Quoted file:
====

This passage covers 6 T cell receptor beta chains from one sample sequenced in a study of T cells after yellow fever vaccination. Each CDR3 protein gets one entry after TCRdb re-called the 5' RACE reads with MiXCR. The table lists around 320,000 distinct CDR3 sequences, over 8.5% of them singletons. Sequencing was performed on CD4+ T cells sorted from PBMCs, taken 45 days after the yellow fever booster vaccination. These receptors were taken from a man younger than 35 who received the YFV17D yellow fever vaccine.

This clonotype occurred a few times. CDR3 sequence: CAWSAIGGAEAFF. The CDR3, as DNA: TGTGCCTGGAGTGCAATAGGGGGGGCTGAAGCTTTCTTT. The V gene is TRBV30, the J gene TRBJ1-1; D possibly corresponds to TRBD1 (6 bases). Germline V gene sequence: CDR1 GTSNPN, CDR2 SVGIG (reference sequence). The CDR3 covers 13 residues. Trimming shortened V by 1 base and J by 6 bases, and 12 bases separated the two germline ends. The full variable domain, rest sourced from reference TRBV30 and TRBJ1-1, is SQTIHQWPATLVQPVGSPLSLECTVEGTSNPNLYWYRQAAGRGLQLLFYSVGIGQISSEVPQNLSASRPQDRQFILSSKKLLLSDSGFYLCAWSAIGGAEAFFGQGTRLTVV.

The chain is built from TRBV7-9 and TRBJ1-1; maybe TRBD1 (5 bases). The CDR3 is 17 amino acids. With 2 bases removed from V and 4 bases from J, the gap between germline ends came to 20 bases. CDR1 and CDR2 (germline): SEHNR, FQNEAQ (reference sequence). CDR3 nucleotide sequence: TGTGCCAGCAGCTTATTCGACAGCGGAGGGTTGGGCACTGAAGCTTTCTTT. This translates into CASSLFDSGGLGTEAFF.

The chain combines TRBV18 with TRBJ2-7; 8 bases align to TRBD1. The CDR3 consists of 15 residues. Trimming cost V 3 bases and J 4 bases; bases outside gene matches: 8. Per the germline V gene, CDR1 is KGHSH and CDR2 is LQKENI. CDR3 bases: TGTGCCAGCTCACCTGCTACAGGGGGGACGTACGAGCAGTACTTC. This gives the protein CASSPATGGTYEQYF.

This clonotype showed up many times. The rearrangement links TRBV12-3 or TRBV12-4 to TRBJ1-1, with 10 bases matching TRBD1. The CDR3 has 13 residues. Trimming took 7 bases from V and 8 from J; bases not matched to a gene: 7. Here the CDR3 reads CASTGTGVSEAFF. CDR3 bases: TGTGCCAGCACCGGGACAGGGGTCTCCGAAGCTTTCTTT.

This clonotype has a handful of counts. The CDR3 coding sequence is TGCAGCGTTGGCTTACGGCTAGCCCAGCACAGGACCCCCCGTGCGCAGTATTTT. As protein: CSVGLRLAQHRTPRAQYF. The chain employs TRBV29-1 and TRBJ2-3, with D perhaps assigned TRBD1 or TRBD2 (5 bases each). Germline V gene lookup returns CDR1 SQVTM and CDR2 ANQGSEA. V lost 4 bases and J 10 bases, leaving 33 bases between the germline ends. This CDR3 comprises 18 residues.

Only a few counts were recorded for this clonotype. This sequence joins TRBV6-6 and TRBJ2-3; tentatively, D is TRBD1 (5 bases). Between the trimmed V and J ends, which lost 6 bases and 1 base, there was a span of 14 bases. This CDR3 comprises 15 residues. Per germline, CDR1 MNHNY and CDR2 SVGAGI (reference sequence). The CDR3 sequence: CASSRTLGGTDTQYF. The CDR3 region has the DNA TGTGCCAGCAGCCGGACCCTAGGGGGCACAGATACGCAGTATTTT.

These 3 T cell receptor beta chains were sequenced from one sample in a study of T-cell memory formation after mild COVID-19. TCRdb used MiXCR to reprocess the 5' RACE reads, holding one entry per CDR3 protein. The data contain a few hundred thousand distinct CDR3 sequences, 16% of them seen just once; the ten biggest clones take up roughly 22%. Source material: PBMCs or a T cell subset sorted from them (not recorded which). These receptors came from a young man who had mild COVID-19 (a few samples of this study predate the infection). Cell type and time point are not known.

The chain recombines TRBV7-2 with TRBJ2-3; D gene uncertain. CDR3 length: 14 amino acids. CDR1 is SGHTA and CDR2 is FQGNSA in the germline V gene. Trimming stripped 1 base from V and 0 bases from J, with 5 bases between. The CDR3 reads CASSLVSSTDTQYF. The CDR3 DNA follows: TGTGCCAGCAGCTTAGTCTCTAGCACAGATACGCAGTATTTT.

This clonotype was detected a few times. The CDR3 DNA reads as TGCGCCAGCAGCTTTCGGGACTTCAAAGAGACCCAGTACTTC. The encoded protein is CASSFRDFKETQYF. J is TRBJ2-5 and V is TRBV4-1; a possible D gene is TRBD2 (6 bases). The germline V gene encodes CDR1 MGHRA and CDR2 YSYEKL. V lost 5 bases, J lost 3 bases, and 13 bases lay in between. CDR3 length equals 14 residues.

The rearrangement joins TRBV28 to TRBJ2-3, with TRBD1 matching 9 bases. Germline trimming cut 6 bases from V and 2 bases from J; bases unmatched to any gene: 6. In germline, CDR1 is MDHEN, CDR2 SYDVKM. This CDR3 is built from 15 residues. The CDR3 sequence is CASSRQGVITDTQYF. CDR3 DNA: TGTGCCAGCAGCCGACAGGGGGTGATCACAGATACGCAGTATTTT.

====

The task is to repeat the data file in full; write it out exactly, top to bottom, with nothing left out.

This passage covers 6 T cell receptor beta chains from one sample sequenced in a study of T cells after yellow fever vaccination. Each CDR3 protein gets one entry after TCRdb re-called the 5' RACE reads with MiXCR. The table lists around 320,000 distinct CDR3 sequences, over 8.5% of them singletons. Sequencing was performed on CD4+ T cells sorted from PBMCs, taken 45 days after the yellow fever booster vaccination. These receptors were taken from a man younger than 35 who received the YFV17D yellow fever vaccine.

This clonotype occurred a few times. CDR3 sequence: CAWSAIGGAEAFF. The CDR3, as DNA: TGTGCCTGGAGTGCAATAGGGGGGGCTGAAGCTTTCTTT. The V gene is TRBV30, the J gene TRBJ1-1; D possibly corresponds to TRBD1 (6 bases). Germline V gene sequence: CDR1 GTSNPN, CDR2 SVGIG (reference sequence). The CDR3 covers 13 residues. Trimming shortened V by 1 base and J by 6 bases, and 12 bases separated the two germline ends. The full variable domain, rest sourced from reference TRBV30 and TRBJ1-1, is SQTIHQWPATLVQPVGSPLSLECTVEGTSNPNLYWYRQAAGRGLQLLFYSVGIGQISSEVPQNLSASRPQDRQFILSSKKLLLSDSGFYLCAWSAIGGAEAFFGQGTRLTVV.

The chain is built from TRBV7-9 and TRBJ1-1; maybe TRBD1 (5 bases). The CDR3 is 17 amino acids. With 2 bases removed from V and 4 bases from J, the gap between germline ends came to 20 bases. CDR1 and CDR2 (germline): SEHNR, FQNEAQ (reference sequence). CDR3 nucleotide sequence: TGTGCCAGCAGCTTATTCGACAGCGGAGGGTTGGGCACTGAAGCTTTCTTT. This translates into CASSLFDSGGLGTEAFF.

The chain combines TRBV18 with TRBJ2-7; 8 bases align to TRBD1. The CDR3 consists of 15 residues. Trimming cost V 3 bases and J 4 bases; bases outside gene matches: 8. Per the germline V gene, CDR1 is KGHSH and CDR2 is LQKENI. CDR3 bases: TGTGCCAGCTCACCTGCTACAGGGGGGACGTACGAGCAGTACTTC. This gives the protein CASSPATGGTYEQYF.

This clonotype showed up many times. The rearrangement links TRBV12-3 or TRBV12-4 to TRBJ1-1, with 10 bases matching TRBD1. The CDR3 has 13 residues. Trimming took 7 bases from V and 8 from J; bases not matched to a gene: 7. Here the CDR3 reads CASTGTGVSEAFF. CDR3 bases: TGTGCCAGCACCGGGACAGGGGTCTCCGAAGCTTTCTTT.

This clonotype has a handful of counts. The CDR3 coding sequence is TGCAGCGTTGGCTTACGGCTAGCCCAGCACAGGACCCCCCGTGCGCAGTATTTT. As protein: CSVGLRLAQHRTPRAQYF. The chain employs TRBV29-1 and TRBJ2-3, with D perhaps assigned TRBD1 or TRBD2 (5 bases each). Germline V gene lookup returns CDR1 SQVTM and CDR2 ANQGSEA. V lost 4 bases and J 10 bases, leaving 33 bases between the germline ends. This CDR3 comprises 18 residues.

Only a few counts were recorded for this clonotype. This sequence joins TRBV6-6 and TRBJ2-3; tentatively, D is TRBD1 (5 bases). Between the trimmed V and J ends, which lost 6 bases and 1 base, there was a span of 14 bases. This CDR3 comprises 15 residues. Per germline, CDR1 MNHNY and CDR2 SVGAGI (reference sequence). The CDR3 sequence: CASSRTLGGTDTQYF. The CDR3 region has the DNA TGTGCCAGCAGCCGGACCCTAGGGGGCACAGATACGCAGTATTTT.

These 3 T cell receptor beta chains were sequenced from one sample in a study of T-cell memory formation after mild COVID-19. TCRdb used MiXCR to reprocess the 5' RACE reads, holding one entry per CDR3 protein. The data contain a few hundred thousand distinct CDR3 sequences, 16% of them seen just once; the ten biggest clones take up roughly 22%. Source material: PBMCs or a T cell subset sorted from them (not recorded which). These receptors came from a young man who had mild COVID-19 (a few samples of this study predate the infection). Cell type and time point are not known.

The chain recombines TRBV7-2 with TRBJ2-3; D gene uncertain. CDR3 length: 14 amino acids. CDR1 is SGHTA and CDR2 is FQGNSA in the germline V gene. Trimming stripped 1 base from V and 0 bases from J, with 5 bases between. The CDR3 reads CASSLVSSTDTQYF. The CDR3 DNA follows: TGTGCCAGCAGCTTAGTCTCTAGCACAGATACGCAGTATTTT.

This clonotype was detected a few times. The CDR3 DNA reads as TGCGCCAGCAGCTTTCGGGACTTCAAAGAGACCCAGTACTTC. The encoded protein is CASSFRDFKETQYF. J is TRBJ2-5 and V is TRBV4-1; a possible D gene is TRBD2 (6 bases). The germline V gene encodes CDR1 MGHRA and CDR2 YSYEKL. V lost 5 bases, J lost 3 bases, and 13 bases lay in between. CDR3 length equals 14 residues.

The rearrangement joins TRBV28 to TRBJ2-3, with TRBD1 matching 9 bases. Germline trimming cut 6 bases from V and 2 bases from J; bases unmatched to any gene: 6. In germline, CDR1 is MDHEN, CDR2 SYDVKM. This CDR3 is built from 15 residues. The CDR3 sequence is CASSRQGVITDTQYF. CDR3 DNA: TGTGCCAGCAGCCGACAGGGGGTGATCACAGATACGCAGTATTTT.